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Making Lab Data Work Better

Published online at C&EN.

by Poornima Apte, C&EN BrandLab Contributing Writer

C&EN spoke with three Pfizer scientists about their efforts to standardize access to analytical data, and the recent webinar they gave on the topic with ACD/Labs.

Traditionally, sharing the results of an experiment among colleagues is inefficient, with scientists either emailing large files back and forth or manually assembling documents, then passing them along. An alternative approach is to centralize all results into a unified library. Scientists in the structure elucidation group at Pfizer have implemented such a strategy and can now access results from wherever they are. Pankaj Aggarwal, a principal scientist at Pfizer, says, "We can do the data analysis and even control our instruments from home."

Having all a laboratory's data in one place has other benefits, according to David Foley, a senior principal scientist at Pfizer. A scientist unaware of or unable to find data from a particular experiment too often simply runs that test again, wasting time and laboratory resources. A centralized library "removes the duplication of work," Foley says.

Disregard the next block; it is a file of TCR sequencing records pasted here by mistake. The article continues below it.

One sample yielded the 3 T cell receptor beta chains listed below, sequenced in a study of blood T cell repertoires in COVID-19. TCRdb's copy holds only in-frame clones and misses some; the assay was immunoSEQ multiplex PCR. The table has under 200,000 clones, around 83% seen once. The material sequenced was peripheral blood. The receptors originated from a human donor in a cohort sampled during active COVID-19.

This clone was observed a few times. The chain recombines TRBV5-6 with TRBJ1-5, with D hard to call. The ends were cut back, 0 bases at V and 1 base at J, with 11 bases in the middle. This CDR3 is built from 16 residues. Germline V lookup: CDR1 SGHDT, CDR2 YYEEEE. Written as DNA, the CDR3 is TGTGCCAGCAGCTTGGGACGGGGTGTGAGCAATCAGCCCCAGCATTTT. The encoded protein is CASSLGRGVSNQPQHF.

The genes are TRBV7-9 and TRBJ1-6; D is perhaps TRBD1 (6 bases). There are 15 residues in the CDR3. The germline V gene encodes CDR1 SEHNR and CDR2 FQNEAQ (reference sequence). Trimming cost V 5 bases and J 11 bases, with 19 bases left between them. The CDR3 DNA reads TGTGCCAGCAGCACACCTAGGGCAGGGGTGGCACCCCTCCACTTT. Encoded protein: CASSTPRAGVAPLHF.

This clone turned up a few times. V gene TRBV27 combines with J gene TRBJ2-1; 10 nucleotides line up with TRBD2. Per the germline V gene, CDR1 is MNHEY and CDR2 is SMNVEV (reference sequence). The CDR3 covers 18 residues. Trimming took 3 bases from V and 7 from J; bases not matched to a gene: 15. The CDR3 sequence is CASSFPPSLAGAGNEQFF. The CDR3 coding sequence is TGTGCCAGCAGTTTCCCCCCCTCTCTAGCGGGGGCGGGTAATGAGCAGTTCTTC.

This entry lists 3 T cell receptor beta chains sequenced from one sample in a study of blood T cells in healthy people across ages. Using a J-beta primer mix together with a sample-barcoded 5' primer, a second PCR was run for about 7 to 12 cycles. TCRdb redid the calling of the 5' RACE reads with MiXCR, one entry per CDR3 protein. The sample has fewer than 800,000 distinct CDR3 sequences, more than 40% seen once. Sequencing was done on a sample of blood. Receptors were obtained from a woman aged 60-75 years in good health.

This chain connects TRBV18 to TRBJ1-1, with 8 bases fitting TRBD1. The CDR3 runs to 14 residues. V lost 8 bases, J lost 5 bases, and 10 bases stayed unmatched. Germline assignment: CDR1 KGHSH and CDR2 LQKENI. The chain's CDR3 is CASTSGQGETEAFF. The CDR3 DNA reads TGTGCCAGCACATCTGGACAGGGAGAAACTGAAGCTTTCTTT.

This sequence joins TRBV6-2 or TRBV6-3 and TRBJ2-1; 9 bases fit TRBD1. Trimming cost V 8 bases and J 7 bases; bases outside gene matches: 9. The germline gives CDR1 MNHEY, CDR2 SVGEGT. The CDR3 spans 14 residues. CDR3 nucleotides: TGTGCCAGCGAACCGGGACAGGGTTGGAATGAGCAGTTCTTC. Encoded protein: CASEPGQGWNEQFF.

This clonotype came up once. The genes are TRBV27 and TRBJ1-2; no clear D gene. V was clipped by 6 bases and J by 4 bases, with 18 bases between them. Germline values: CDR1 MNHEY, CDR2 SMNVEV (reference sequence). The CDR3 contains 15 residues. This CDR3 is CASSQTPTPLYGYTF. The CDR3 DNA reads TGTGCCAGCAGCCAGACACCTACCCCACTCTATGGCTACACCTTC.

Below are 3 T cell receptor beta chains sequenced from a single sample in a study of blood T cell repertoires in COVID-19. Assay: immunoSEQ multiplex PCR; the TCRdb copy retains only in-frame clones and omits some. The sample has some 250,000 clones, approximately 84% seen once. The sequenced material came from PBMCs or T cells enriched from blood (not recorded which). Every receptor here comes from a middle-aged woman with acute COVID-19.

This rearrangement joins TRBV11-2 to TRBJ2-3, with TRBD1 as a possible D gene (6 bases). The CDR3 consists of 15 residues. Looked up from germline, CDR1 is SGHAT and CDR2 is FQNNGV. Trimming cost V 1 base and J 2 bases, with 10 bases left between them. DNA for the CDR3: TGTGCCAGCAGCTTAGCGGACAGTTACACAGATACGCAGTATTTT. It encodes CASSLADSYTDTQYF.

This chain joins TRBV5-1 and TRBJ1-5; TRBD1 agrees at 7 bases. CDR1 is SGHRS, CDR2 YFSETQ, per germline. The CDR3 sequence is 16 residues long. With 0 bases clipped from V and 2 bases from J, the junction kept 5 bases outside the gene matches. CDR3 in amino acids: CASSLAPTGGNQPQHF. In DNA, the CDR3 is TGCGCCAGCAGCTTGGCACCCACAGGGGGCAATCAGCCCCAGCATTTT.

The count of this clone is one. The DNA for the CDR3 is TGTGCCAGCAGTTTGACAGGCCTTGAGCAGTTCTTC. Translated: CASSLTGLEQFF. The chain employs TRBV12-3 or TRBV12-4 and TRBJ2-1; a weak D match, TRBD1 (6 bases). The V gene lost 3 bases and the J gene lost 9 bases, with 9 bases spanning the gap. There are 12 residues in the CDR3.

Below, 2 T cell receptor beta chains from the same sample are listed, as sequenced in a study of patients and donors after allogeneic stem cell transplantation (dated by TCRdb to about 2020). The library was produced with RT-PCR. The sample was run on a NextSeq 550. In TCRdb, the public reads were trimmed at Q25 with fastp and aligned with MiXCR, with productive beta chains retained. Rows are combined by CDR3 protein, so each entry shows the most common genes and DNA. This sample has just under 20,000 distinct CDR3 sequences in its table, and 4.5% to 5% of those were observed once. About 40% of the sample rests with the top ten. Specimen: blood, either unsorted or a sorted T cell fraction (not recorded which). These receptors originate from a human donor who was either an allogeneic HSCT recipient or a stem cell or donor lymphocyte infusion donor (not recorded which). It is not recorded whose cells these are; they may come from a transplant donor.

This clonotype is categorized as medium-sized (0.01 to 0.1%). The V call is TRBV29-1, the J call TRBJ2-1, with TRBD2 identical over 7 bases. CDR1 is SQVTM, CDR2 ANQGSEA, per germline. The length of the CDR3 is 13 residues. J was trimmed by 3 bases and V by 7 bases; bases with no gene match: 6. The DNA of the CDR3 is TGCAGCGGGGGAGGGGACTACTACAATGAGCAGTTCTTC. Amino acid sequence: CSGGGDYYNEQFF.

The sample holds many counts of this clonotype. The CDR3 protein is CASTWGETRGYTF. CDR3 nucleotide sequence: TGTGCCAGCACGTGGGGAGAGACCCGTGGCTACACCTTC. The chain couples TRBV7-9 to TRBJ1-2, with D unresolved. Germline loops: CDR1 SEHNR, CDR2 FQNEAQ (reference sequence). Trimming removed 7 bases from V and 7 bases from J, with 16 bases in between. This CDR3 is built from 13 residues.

Time saved in creating a central library for analytical results is critical because drug discovery and production cycles in the pharmaceutical industry are becoming increasingly compressed. "In the past, projects would take 10–20 years," Aggarwal says. "Now we are talking about products getting to market in 5 years."

Read the full article online at C&EN

Watch the Webinar on Demand

The wealth of analytical information that is generated every day in R&D organizations can provide rich insights, even months after the initial acquisition of data. With this increase in data, however, comes a significant challenge to combine, organize, access, visualize, and mine these informational repositories. In addition to the challenges of the growing volume and complexity of data being collected nowadays, we are also seeing an increasing need to provide context-specific access to information.

In this webinar members of the Analytical Research and Development (Pharmaceutical Sciences Small Molecule) team will describe how Pfizer is addressing these challenges with software designed for the handling and management of assembled, live analytical data. Introducing the concept of a scientific information library that provides fit-for-use access to information, the Pfizer team discusses how ACD/Labs tools are being employed to enhance digital workflows with automated data extraction and processing.

The presentation focuses on the following:

  • Pfizer's vision for making analytical data streams more accessible and re-useable
  • Creating a globally accessible multi-technique analytical data library (including structurally assigned NMR and mass spectrometry data)
  • Benefits and re-use cases for fit-for-use access to chromatography data
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